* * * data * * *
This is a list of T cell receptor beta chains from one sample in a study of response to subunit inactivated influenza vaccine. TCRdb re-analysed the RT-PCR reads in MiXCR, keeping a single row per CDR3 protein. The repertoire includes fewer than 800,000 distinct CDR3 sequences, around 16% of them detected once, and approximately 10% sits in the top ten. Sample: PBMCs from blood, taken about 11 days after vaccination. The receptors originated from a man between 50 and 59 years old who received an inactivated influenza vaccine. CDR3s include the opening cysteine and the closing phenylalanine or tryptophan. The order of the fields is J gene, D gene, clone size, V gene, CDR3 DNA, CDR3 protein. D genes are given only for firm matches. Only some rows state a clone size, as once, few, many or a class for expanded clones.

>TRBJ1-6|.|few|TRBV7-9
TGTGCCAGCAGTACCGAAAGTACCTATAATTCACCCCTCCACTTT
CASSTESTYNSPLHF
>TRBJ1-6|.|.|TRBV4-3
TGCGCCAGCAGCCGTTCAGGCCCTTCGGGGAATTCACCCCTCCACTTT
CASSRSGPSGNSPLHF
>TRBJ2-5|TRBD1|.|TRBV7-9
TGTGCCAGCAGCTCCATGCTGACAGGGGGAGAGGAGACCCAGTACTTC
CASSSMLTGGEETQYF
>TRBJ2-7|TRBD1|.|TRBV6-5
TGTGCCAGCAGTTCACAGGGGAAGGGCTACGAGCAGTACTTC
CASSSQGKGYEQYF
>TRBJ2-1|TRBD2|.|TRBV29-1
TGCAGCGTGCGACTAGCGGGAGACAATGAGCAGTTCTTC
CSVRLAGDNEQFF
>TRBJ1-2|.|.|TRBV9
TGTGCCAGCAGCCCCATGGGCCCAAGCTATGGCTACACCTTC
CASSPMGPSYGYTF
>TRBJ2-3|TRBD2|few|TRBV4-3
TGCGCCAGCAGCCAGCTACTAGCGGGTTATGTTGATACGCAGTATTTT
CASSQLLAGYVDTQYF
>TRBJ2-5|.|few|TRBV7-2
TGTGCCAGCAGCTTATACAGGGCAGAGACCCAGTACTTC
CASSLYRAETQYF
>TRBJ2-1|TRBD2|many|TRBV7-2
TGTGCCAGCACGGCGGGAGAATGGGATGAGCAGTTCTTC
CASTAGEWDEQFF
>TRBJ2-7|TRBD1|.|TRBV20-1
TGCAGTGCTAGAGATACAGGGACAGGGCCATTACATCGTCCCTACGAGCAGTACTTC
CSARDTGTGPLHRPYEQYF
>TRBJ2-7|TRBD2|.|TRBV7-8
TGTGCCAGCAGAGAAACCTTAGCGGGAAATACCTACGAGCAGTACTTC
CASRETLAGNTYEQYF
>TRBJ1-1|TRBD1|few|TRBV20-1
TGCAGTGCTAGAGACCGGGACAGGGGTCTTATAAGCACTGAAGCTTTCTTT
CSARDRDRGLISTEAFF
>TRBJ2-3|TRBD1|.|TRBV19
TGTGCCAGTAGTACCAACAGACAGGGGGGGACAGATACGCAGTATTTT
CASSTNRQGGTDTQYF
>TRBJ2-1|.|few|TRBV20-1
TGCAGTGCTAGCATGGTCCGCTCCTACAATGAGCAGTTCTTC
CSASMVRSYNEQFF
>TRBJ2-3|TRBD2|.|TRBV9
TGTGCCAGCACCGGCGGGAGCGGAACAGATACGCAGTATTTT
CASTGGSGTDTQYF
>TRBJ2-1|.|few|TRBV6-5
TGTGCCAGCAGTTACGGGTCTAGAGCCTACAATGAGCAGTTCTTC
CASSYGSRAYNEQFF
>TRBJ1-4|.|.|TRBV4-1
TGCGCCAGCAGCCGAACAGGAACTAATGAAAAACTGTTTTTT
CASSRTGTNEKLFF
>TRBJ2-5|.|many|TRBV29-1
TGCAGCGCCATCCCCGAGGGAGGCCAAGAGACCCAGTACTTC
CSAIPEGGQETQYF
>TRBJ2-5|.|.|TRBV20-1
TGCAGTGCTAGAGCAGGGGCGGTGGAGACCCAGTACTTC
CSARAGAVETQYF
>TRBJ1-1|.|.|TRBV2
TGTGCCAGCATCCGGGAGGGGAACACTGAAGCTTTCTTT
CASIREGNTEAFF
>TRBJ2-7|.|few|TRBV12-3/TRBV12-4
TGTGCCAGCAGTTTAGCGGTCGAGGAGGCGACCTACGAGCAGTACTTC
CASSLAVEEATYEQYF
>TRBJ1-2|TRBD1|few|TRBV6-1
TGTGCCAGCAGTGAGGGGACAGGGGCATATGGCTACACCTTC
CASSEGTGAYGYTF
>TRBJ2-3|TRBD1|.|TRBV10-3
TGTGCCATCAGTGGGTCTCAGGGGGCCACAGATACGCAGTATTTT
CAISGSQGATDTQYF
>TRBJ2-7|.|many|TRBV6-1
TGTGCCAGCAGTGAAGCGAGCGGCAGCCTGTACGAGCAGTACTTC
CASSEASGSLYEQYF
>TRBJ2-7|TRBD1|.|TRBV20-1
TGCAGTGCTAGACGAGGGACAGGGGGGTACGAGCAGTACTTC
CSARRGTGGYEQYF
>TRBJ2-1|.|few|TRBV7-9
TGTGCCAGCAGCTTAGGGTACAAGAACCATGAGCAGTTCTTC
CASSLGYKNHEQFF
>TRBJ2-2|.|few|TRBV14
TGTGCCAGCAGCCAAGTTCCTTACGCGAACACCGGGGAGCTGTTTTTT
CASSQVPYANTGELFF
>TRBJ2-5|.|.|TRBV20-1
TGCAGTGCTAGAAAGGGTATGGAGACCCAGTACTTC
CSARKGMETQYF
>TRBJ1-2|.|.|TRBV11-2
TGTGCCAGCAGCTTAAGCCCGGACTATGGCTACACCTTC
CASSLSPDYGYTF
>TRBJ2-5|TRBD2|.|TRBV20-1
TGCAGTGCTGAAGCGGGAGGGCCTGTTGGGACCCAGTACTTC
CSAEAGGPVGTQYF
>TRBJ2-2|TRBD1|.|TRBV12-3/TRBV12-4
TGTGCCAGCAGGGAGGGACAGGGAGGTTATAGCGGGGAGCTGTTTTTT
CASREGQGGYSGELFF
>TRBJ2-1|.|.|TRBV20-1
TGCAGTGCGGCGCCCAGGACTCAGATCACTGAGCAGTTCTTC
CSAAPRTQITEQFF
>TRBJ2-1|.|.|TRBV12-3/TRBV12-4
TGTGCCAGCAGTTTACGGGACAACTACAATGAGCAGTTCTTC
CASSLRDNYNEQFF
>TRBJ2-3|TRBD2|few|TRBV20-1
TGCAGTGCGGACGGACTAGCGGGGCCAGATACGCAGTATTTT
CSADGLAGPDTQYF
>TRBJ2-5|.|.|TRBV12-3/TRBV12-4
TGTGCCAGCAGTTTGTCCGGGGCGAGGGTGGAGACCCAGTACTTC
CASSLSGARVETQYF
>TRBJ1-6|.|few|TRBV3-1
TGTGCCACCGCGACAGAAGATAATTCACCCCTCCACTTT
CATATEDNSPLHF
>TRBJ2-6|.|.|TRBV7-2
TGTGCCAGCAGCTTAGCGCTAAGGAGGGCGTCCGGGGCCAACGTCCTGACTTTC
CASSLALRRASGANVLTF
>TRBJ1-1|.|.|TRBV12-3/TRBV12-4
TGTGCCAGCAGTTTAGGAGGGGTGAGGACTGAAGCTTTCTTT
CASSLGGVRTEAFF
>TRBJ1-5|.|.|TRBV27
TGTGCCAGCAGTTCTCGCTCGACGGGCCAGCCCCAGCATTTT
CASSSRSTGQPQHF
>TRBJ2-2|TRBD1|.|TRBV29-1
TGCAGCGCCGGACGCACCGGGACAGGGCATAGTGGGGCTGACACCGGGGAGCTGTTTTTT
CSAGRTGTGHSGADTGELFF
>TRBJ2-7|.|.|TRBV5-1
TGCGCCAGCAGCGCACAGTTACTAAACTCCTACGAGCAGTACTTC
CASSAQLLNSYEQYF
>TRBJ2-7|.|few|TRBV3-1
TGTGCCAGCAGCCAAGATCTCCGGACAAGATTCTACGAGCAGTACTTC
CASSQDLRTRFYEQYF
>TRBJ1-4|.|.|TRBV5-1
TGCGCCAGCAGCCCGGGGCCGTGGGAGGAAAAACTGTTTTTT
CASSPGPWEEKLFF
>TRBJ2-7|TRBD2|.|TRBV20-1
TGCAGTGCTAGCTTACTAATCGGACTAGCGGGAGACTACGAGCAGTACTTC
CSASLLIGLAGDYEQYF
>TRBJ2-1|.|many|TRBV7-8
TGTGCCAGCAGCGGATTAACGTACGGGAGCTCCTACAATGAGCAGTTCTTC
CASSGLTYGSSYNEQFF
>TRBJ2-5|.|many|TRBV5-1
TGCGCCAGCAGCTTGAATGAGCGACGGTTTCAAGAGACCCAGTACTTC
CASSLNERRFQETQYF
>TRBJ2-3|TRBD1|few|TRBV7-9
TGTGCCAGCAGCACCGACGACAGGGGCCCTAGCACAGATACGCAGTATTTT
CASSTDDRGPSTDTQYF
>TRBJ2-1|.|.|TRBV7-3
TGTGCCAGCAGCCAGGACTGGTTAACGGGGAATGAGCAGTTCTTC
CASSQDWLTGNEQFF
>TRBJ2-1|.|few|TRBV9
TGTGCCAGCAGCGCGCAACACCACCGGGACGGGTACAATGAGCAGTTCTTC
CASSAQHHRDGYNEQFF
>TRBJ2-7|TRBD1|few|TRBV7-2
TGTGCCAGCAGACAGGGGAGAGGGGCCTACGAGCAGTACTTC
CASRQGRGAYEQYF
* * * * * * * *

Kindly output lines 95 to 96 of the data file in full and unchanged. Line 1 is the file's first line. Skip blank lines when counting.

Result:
>TRBJ2-1|.|.|TRBV20-1
TGCAGTGCGGCGCCCAGGACTCAGATCACTGAGCAGTTCTTC